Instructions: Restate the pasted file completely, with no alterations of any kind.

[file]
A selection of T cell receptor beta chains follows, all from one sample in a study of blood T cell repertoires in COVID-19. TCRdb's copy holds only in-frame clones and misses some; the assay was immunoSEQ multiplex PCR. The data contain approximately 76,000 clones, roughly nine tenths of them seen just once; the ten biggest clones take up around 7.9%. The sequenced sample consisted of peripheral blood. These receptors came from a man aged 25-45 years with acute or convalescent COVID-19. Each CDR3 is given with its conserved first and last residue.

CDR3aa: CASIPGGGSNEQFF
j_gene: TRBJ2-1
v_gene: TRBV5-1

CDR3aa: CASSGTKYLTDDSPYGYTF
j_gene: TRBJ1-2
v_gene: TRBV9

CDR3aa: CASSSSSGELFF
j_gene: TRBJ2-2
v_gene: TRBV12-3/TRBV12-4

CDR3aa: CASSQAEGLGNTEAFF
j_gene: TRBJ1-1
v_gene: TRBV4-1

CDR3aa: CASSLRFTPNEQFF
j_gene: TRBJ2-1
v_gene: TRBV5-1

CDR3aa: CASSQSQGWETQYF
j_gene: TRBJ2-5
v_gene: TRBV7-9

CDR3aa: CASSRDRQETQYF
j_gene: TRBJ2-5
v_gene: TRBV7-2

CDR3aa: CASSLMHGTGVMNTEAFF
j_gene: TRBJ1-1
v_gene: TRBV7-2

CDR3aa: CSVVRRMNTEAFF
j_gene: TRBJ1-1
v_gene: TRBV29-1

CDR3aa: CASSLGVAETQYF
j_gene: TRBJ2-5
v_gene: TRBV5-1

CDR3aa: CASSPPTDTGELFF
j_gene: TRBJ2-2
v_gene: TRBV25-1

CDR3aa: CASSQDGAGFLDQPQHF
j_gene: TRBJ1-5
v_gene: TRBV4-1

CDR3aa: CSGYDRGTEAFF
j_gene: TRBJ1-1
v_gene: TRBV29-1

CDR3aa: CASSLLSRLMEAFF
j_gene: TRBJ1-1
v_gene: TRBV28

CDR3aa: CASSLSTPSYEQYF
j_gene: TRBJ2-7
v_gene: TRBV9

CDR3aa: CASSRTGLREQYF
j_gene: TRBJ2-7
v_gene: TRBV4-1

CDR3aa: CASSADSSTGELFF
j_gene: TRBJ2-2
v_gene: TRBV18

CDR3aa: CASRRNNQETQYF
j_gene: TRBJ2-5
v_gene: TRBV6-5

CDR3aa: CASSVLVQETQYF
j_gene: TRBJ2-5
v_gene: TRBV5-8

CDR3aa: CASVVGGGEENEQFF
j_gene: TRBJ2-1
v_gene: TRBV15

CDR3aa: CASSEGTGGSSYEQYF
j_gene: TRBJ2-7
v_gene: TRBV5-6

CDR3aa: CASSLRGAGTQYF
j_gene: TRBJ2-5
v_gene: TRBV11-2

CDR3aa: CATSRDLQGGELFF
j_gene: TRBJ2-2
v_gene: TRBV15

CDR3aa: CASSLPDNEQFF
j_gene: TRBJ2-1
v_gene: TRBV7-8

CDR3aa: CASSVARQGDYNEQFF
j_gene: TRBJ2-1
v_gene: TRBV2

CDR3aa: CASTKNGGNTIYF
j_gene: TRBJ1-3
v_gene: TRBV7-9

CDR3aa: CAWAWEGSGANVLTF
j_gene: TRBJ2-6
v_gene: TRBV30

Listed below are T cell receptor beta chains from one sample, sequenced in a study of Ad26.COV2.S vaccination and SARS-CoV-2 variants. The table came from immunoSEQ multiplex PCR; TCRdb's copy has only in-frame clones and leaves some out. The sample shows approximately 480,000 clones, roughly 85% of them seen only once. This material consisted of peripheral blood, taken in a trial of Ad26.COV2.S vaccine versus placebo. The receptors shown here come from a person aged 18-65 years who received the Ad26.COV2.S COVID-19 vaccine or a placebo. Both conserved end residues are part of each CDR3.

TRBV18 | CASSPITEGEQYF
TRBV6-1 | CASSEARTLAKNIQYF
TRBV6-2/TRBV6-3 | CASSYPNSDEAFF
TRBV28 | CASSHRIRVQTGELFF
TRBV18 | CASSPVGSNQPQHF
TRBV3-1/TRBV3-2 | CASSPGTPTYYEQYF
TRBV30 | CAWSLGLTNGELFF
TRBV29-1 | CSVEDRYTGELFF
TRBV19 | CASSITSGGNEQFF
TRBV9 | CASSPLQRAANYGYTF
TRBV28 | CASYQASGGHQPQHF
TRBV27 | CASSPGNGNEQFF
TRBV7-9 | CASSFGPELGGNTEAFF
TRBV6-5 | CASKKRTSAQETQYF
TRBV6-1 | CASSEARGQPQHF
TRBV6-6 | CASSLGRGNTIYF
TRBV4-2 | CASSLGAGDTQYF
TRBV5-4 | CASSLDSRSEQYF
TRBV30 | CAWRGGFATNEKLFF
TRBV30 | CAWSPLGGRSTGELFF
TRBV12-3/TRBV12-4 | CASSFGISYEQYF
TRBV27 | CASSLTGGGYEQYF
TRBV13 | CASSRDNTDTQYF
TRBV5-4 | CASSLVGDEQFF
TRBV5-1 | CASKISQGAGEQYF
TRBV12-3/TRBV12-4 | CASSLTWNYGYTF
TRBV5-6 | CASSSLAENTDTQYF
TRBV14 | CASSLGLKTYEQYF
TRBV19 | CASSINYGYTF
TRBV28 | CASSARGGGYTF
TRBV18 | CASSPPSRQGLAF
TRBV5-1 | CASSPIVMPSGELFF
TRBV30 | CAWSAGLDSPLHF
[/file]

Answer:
A selection of T cell receptor beta chains follows, all from one sample in a study of blood T cell repertoires in COVID-19. TCRdb's copy holds only in-frame clones and misses some; the assay was immunoSEQ multiplex PCR. The data contain approximately 76,000 clones, roughly nine tenths of them seen just once; the ten biggest clones take up around 7.9%. The sequenced sample consisted of peripheral blood. These receptors came from a man aged 25-45 years with acute or convalescent COVID-19. Each CDR3 is given with its conserved first and last residue.

CDR3aa: CASIPGGGSNEQFF
j_gene: TRBJ2-1
v_gene: TRBV5-1

CDR3aa: CASSGTKYLTDDSPYGYTF
j_gene: TRBJ1-2
v_gene: TRBV9

CDR3aa: CASSSSSGELFF
j_gene: TRBJ2-2
v_gene: TRBV12-3/TRBV12-4

CDR3aa: CASSQAEGLGNTEAFF
j_gene: TRBJ1-1
v_gene: TRBV4-1

CDR3aa: CASSLRFTPNEQFF
j_gene: TRBJ2-1
v_gene: TRBV5-1

CDR3aa: CASSQSQGWETQYF
j_gene: TRBJ2-5
v_gene: TRBV7-9

CDR3aa: CASSRDRQETQYF
j_gene: TRBJ2-5
v_gene: TRBV7-2

CDR3aa: CASSLMHGTGVMNTEAFF
j_gene: TRBJ1-1
v_gene: TRBV7-2

CDR3aa: CSVVRRMNTEAFF
j_gene: TRBJ1-1
v_gene: TRBV29-1

CDR3aa: CASSLGVAETQYF
j_gene: TRBJ2-5
v_gene: TRBV5-1

CDR3aa: CASSPPTDTGELFF
j_gene: TRBJ2-2
v_gene: TRBV25-1

CDR3aa: CASSQDGAGFLDQPQHF
j_gene: TRBJ1-5
v_gene: TRBV4-1

CDR3aa: CSGYDRGTEAFF
j_gene: TRBJ1-1
v_gene: TRBV29-1

CDR3aa: CASSLLSRLMEAFF
j_gene: TRBJ1-1
v_gene: TRBV28

CDR3aa: CASSLSTPSYEQYF
j_gene: TRBJ2-7
v_gene: TRBV9

CDR3aa: CASSRTGLREQYF
j_gene: TRBJ2-7
v_gene: TRBV4-1

CDR3aa: CASSADSSTGELFF
j_gene: TRBJ2-2
v_gene: TRBV18

CDR3aa: CASRRNNQETQYF
j_gene: TRBJ2-5
v_gene: TRBV6-5

CDR3aa: CASSVLVQETQYF
j_gene: TRBJ2-5
v_gene: TRBV5-8

CDR3aa: CASVVGGGEENEQFF
j_gene: TRBJ2-1
v_gene: TRBV15

CDR3aa: CASSEGTGGSSYEQYF
j_gene: TRBJ2-7
v_gene: TRBV5-6

CDR3aa: CASSLRGAGTQYF
j_gene: TRBJ2-5
v_gene: TRBV11-2

CDR3aa: CATSRDLQGGELFF
j_gene: TRBJ2-2
v_gene: TRBV15

CDR3aa: CASSLPDNEQFF
j_gene: TRBJ2-1
v_gene: TRBV7-8

CDR3aa: CASSVARQGDYNEQFF
j_gene: TRBJ2-1
v_gene: TRBV2

CDR3aa: CASTKNGGNTIYF
j_gene: TRBJ1-3
v_gene: TRBV7-9

CDR3aa: CAWAWEGSGANVLTF
j_gene: TRBJ2-6
v_gene: TRBV30

Listed below are T cell receptor beta chains from one sample, sequenced in a study of Ad26.COV2.S vaccination and SARS-CoV-2 variants. The table came from immunoSEQ multiplex PCR; TCRdb's copy has only in-frame clones and leaves some out. The sample shows approximately 480,000 clones, roughly 85% of them seen only once. This material consisted of peripheral blood, taken in a trial of Ad26.COV2.S vaccine versus placebo. The receptors shown here come from a person aged 18-65 years who received the Ad26.COV2.S COVID-19 vaccine or a placebo. Both conserved end residues are part of each CDR3.

TRBV18 | CASSPITEGEQYF
TRBV6-1 | CASSEARTLAKNIQYF
TRBV6-2/TRBV6-3 | CASSYPNSDEAFF
TRBV28 | CASSHRIRVQTGELFF
TRBV18 | CASSPVGSNQPQHF
TRBV3-1/TRBV3-2 | CASSPGTPTYYEQYF
TRBV30 | CAWSLGLTNGELFF
TRBV29-1 | CSVEDRYTGELFF
TRBV19 | CASSITSGGNEQFF
TRBV9 | CASSPLQRAANYGYTF
TRBV28 | CASYQASGGHQPQHF
TRBV27 | CASSPGNGNEQFF
TRBV7-9 | CASSFGPELGGNTEAFF
TRBV6-5 | CASKKRTSAQETQYF
TRBV6-1 | CASSEARGQPQHF
TRBV6-6 | CASSLGRGNTIYF
TRBV4-2 | CASSLGAGDTQYF
TRBV5-4 | CASSLDSRSEQYF
TRBV30 | CAWRGGFATNEKLFF
TRBV30 | CAWSPLGGRSTGELFF
TRBV12-3/TRBV12-4 | CASSFGISYEQYF
TRBV27 | CASSLTGGGYEQYF
TRBV13 | CASSRDNTDTQYF
TRBV5-4 | CASSLVGDEQFF
TRBV5-1 | CASKISQGAGEQYF
TRBV12-3/TRBV12-4 | CASSLTWNYGYTF
TRBV5-6 | CASSSLAENTDTQYF
TRBV14 | CASSLGLKTYEQYF
TRBV19 | CASSINYGYTF
TRBV28 | CASSARGGGYTF
TRBV18 | CASSPPSRQGLAF
TRBV5-1 | CASSPIVMPSGELFF
TRBV30 | CAWSAGLDSPLHF